Revised chart policy lands Eagles at No. 1


The Eagles' first new studio album in 28 years, "Long Road Out of Eden," takes a short route to No. 1 on The Billboard 200 after Billboard revised a significant chart policy Wednesday.

In consultation with Nielsen SoundScan, Billboard will now allow exclusive album titles that are only available through one retailer to appear on The Billboard 200 and other Billboard charts, effective with this week's charts. Prior to this, proprietary titles were not eligible to appear on most Billboard charts.

Early SoundScan numbers have the Eagles taking the top perch on The Billboard 200 with 711,000 copies sold, with most sales moved by Wal-Mart and Sam's Club stores. For now, the only other U.S. outlets carrying "Eden" are, where both physical copies and downloads are sold, and the Eagles' own Web site.

"Eden" became available at the mass-market chain Oct. 30. Aside from two compilations, this is the Eagles' first album since the live "Hell Freezes Over," which led The Billboard 200 for two weeks in 1994.

Britney Spears' new Jive album, "Blackout," which would have been No. 1 had the Eagles' data not been reported, will open at No. 2 with first-week sales of 290,000 copies.

"We know that some retailers will be uncomfortable with this policy, but it was inevitable that Billboard's charts would ultimately widen the parameters of to reflect changes that are unfolding in music distribution," says Geoff Mayfield, Billboard's director of charts. "We would have preferred to make this decision earlier, but only became aware within the last 24 hours that Wal-Mart would be willing to share the data for this title with Nielsen SoundScan."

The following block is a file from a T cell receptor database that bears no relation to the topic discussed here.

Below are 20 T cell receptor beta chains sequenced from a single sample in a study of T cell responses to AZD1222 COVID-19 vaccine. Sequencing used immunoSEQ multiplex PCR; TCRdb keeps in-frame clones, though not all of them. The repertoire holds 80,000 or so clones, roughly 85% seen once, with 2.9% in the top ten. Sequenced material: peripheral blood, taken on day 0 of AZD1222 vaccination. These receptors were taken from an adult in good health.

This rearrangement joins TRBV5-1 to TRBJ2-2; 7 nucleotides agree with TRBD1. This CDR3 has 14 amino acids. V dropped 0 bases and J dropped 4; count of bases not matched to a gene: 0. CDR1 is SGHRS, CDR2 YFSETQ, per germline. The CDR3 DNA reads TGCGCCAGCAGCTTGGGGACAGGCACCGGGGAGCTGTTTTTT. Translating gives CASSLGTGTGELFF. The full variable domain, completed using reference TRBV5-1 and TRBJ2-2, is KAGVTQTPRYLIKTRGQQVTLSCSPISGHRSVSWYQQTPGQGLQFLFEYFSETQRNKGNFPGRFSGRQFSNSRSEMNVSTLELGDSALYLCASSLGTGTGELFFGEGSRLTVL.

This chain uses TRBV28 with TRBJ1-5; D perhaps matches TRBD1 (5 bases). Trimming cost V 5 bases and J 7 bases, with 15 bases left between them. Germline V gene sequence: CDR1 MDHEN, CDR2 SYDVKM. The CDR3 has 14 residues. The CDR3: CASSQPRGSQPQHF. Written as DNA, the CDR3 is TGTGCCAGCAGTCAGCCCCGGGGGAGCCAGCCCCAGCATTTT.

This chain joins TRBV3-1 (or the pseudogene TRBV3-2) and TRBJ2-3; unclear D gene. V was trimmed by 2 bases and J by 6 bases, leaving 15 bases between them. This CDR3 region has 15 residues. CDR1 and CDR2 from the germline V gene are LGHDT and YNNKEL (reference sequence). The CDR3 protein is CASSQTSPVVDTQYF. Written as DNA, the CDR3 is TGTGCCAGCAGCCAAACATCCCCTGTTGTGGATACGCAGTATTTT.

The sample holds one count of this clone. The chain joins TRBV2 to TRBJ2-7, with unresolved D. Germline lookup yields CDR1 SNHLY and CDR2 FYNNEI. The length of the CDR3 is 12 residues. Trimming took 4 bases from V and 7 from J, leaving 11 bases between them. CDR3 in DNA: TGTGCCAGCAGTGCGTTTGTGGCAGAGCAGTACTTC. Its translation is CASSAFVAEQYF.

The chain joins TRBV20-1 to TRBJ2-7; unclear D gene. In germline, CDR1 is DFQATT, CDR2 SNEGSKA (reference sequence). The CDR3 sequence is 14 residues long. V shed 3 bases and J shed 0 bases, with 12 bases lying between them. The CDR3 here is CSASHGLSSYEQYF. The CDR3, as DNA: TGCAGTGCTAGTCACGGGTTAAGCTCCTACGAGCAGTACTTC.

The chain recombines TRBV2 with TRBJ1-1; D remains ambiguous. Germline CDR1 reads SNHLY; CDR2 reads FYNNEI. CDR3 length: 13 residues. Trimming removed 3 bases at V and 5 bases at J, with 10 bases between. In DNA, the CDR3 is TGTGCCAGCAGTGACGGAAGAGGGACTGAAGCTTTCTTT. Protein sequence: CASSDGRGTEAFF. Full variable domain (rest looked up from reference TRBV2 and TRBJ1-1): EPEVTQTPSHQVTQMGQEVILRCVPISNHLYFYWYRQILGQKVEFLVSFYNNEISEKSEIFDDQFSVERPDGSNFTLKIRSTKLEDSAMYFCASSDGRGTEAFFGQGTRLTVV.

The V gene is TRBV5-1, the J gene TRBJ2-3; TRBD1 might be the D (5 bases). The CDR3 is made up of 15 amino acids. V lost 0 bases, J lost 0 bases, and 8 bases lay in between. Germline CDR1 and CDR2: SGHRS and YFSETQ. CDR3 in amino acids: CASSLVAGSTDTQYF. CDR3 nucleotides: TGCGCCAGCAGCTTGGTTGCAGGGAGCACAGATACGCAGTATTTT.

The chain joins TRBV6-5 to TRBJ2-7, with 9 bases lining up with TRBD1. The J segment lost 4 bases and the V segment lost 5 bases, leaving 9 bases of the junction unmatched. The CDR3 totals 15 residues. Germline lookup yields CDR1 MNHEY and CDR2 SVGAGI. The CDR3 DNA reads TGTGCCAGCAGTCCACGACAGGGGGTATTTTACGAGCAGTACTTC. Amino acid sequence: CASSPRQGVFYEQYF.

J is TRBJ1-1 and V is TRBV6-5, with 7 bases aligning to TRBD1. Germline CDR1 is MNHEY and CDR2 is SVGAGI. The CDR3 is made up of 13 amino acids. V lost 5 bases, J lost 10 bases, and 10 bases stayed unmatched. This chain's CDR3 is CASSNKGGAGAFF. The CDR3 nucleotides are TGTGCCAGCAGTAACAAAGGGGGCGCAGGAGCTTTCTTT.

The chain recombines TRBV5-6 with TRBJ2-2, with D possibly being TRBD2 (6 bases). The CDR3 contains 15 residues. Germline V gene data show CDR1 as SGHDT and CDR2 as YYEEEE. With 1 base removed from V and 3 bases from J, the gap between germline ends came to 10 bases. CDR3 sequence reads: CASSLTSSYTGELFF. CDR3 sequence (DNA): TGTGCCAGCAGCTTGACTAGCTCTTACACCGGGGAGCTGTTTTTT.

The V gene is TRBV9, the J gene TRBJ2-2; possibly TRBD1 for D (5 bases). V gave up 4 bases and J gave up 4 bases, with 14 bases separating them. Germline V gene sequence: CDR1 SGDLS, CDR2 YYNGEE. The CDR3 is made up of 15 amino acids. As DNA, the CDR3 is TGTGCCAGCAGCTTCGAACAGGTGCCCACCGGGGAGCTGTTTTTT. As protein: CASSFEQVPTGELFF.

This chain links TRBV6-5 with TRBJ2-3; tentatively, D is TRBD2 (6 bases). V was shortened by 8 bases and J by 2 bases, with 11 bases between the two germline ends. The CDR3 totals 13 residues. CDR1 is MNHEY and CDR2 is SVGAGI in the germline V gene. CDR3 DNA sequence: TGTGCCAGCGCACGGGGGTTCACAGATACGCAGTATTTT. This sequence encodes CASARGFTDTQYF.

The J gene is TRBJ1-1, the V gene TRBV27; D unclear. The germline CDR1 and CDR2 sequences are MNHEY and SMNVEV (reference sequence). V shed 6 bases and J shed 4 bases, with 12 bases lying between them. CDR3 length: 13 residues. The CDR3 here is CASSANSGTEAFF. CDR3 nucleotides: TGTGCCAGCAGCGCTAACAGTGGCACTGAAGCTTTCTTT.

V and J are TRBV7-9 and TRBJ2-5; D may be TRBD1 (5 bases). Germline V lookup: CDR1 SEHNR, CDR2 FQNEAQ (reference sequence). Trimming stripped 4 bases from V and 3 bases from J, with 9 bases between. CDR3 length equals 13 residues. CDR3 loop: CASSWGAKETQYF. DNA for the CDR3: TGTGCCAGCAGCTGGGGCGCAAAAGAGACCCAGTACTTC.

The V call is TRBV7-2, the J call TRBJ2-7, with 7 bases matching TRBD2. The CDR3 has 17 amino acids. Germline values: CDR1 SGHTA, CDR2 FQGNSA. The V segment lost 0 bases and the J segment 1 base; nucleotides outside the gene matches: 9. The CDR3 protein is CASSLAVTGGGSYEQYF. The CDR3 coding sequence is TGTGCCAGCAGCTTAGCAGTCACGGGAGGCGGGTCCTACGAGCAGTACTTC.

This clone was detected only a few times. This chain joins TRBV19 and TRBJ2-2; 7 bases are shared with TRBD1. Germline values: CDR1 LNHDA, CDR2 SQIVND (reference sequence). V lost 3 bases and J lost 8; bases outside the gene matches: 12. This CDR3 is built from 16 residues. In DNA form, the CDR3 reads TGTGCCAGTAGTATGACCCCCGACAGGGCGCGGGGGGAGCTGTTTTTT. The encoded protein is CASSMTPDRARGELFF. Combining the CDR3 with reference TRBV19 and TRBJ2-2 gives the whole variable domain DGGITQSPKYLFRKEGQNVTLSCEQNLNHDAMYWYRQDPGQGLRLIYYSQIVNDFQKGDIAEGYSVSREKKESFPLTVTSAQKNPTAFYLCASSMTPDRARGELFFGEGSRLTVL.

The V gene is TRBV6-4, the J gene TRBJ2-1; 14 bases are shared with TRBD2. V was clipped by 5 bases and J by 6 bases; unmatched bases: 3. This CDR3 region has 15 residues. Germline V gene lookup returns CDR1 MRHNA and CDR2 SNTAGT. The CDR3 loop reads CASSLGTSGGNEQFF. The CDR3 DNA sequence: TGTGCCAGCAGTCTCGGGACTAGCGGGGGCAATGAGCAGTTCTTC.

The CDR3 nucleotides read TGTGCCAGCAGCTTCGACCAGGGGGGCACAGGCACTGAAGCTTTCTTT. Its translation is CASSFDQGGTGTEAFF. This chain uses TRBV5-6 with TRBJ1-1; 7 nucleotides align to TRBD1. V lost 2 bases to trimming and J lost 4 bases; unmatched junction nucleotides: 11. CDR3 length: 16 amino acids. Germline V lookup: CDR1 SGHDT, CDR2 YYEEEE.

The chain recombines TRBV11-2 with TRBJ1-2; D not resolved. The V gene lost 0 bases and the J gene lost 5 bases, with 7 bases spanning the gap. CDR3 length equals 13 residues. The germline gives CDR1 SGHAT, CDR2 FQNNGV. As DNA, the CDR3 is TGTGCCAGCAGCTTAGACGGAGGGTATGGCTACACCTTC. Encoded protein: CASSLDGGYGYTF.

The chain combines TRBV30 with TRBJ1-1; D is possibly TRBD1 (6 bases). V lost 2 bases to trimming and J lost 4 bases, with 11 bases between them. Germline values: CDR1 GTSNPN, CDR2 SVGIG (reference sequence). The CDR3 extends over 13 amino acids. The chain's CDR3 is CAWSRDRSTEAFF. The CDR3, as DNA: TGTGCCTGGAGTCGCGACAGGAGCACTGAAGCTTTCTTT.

The revised policy initially impacts The Billboard 200 and Top Country Albums, where "Eden" will also bow at No. 1. Criteria for the remainder of Billboard's albums charts will be formulated later this week. A handful of other titles will debut this week on The Billboard 200 as a consequence of the policy revision.

Previously, titles that were not generally available at retail were not eligible to appear on The Billboard 200, but were entitled to chart on Billboard's Top Comprehensive Albums, which includes catalog titles and proprietary albums from retailers willing to report those sales.

The comprehensive chart will continue to appear on, to show how catalog titles compete with the overall market. However, once parameters for the remainder of the album charts are determined, Top Comprehensive Music Videos will be discontinued, as exclusive titles will then be eligible for the Nielsen SoundScan-fed Top Music Videos.

Mitchell Peters is a correspondent for Billboard.